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Martin Lutero


2003, regia di Eric Till


Scheda: Nazione: Germania - Produzione: Eikon Film, NFP Teleart, Thrivent Financial for Lutherans - Distribuzione: Metacinema, United International Pictures, R.S. Entertainment Inc. Soggetto: Camille Thomasson, Bart Gavigan - Sceneggiatura: Camille Thomasson, Bart Gavigan - Fotografia: Robert Fraisse - Montaggio: Clive Barrett - Art Direction: Ralf Schreck, Christian Schäfer, Vaclav Vohlídal - Scenografia: Rolf Zehetbauer - Costumi: Ulla Gothe - Musiche: Richard Harvey - Effetti speciali: CA Scanline Production, Die Nefzers, R.S.G. - Formato: Color - Durata: 113'.

Cast: Joseph Fiennes, Alfred Molina, Bruno Ganz, Jonathan Firth, Peter Ustinov, Claire Cox, Uwe Ochsenknecht, Benjamin Sadler, Jochen Horst, Torben Liebrecht, Mathieu Carrière, Marco Hofschneider, Maria Simon, Herb Andress, Lars Rudolph, James Babson, Christopher Buchholz, Jeff Caster, Cesare Cremonini, Doris Prusova, Anatole Taubmann, Jens Winter, Michael Cella.




Trama e commenti: - - - - «Il film racconta la vita, tra i 18 e i 46 anni, del prete tedesco di Wittenberg, Martin Lutero, che si ribellò all’ipocrisia e alla corruzione della Chiesa cattolica del '500. L’attore si è presentato nella sala stampa della Bavaria Film Studio con saio, capelli corti a caschetto, tonsura da penitente e sguardo spiritato. L’immedesimazione con il grande riformatore è evidente, ora c’è da sperare non si tratti di un atto di pentimento per i 25 milioni di dollari spesi dalla produzione».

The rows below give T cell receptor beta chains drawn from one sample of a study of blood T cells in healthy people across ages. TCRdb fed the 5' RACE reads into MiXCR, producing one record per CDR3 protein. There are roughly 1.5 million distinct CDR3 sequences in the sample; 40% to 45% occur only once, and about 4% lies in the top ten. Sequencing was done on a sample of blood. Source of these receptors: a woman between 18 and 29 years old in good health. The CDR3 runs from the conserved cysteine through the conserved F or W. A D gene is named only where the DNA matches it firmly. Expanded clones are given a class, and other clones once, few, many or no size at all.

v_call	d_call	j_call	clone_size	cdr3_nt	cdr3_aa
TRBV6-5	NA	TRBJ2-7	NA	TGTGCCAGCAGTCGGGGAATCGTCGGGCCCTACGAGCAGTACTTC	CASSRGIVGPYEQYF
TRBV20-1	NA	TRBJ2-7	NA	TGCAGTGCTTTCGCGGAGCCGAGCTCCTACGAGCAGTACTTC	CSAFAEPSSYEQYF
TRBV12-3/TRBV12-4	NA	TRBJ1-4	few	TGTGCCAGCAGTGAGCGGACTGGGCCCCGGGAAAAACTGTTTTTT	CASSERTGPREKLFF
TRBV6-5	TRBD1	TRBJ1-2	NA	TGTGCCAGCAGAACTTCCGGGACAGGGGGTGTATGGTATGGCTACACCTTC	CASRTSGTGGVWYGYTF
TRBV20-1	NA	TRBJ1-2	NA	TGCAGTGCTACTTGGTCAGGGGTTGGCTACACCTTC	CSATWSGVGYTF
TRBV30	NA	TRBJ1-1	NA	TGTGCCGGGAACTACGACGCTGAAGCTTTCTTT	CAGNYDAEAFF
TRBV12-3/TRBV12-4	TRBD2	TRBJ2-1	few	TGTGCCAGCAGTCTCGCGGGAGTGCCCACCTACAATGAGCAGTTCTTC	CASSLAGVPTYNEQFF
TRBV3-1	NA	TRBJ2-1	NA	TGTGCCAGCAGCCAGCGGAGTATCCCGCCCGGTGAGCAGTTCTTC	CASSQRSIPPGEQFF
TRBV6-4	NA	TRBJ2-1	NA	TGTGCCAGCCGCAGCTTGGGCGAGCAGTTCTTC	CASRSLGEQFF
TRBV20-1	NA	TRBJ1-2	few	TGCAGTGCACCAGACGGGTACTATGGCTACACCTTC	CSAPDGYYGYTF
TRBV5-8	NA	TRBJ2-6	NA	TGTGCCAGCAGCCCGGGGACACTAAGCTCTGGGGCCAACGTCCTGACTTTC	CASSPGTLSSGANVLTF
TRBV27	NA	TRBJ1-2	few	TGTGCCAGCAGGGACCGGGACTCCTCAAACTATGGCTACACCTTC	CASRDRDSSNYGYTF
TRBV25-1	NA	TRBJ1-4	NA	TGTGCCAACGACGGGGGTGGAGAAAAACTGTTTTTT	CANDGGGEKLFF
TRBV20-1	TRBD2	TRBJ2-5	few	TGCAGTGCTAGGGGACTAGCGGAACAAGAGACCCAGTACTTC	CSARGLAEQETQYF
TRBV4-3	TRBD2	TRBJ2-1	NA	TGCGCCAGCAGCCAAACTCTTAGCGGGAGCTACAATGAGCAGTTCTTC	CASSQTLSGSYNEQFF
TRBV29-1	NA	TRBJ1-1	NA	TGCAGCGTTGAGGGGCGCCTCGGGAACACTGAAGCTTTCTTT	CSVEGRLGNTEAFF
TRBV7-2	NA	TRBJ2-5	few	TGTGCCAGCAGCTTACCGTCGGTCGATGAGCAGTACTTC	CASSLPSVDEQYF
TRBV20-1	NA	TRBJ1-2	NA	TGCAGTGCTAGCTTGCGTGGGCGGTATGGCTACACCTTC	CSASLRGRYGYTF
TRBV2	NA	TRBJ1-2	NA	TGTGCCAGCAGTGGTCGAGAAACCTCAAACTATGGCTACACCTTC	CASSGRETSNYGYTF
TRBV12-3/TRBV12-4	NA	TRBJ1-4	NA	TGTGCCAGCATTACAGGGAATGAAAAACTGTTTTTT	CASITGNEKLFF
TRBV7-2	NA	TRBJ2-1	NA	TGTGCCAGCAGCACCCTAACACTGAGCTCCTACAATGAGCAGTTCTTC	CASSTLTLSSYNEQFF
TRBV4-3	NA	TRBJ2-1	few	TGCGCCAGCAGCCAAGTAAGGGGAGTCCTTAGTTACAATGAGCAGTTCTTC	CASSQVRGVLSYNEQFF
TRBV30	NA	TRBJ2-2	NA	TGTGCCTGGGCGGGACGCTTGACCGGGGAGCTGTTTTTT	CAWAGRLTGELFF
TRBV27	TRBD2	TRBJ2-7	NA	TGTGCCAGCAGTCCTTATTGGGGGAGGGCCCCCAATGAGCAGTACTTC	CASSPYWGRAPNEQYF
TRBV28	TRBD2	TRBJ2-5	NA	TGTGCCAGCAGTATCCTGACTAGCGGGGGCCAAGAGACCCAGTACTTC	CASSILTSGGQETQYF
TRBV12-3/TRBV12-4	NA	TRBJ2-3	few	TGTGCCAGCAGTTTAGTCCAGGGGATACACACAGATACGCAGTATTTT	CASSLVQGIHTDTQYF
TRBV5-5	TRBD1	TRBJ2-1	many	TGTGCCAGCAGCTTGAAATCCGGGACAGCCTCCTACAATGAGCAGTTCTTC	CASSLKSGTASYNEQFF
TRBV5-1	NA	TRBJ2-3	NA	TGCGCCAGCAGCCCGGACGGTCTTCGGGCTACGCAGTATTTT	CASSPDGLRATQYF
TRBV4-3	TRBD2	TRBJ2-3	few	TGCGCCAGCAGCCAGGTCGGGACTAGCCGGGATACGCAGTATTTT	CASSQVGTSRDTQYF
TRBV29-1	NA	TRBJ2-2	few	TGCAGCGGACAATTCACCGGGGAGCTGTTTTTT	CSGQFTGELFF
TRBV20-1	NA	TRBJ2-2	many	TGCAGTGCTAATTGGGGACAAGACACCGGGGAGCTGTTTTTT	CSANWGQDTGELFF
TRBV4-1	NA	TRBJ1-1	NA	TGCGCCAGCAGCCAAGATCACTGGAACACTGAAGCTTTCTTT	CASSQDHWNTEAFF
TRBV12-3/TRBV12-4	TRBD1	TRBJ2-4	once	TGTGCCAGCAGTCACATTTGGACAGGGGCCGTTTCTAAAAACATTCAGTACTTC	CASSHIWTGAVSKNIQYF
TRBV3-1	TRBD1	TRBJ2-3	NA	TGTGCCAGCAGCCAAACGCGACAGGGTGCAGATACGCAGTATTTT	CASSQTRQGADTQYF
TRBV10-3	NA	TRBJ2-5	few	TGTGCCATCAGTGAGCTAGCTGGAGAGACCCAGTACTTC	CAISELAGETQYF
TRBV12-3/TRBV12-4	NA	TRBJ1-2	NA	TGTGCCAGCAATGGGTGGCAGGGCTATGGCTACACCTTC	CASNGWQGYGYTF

Plot Summary, Synopsis, Review: IMDb - - - - - allmovie: «The life of one of the controversial figures in the history of modern religion is brought to the screen in this historical biography. Born in 1483, Martin Luther (Joseph Fiennes) was an intelligent and principled young man who was studying law in early 16th century Germany when a close brush with death led him to follow a spiritual path and join a Catholic monastery. Under the guidance of Johann von Staupitz (Bruno Ganz), Luther became a valued member of the monastery's hierarchy, and as a sign of his trust, von Staupitz asked Luther to join him for a voyage to Rome as part of church business. Luther was appalled by the corrupt practices of the leading church officials, in particular the sale of "indulgences," in which the wealthy could purchase forgiveness for a wide variety of sins. Luther left the monastery to study theology in Wittenberg; a keen student, he later became a professor and won the support of Frederick the Wise (Peter Ustinov), who also recognized the potential controversy of Luther's iron principles. When a new pope, Leo X, assumes the throne at the Vatican, he orders the construction of St. Peter's Basilica. To pay the costs, an ambitious monk, Johann Tetzel (Alfred Molina), was sent out to sell indulgences to both the wealthy and the poor, leaving his audiences with little doubt of the eternal consequences that awaited those who did not empty their purses. An infuriated Luther wrote an angry essay on the corruption of the church entitled "95 Theses," and thanks to the recent invention of the printing press, Luther's words were soon circulated throughout Europe, leading to an angry conflict with Catholic officials which threatened to tear the church in two. Luther also features supporting performances from Claire Cox as Katharina von Bora and Jonathan Firth as Girolamo Aleandro» (Mark Deming).

Approfondimenti: Movie Review

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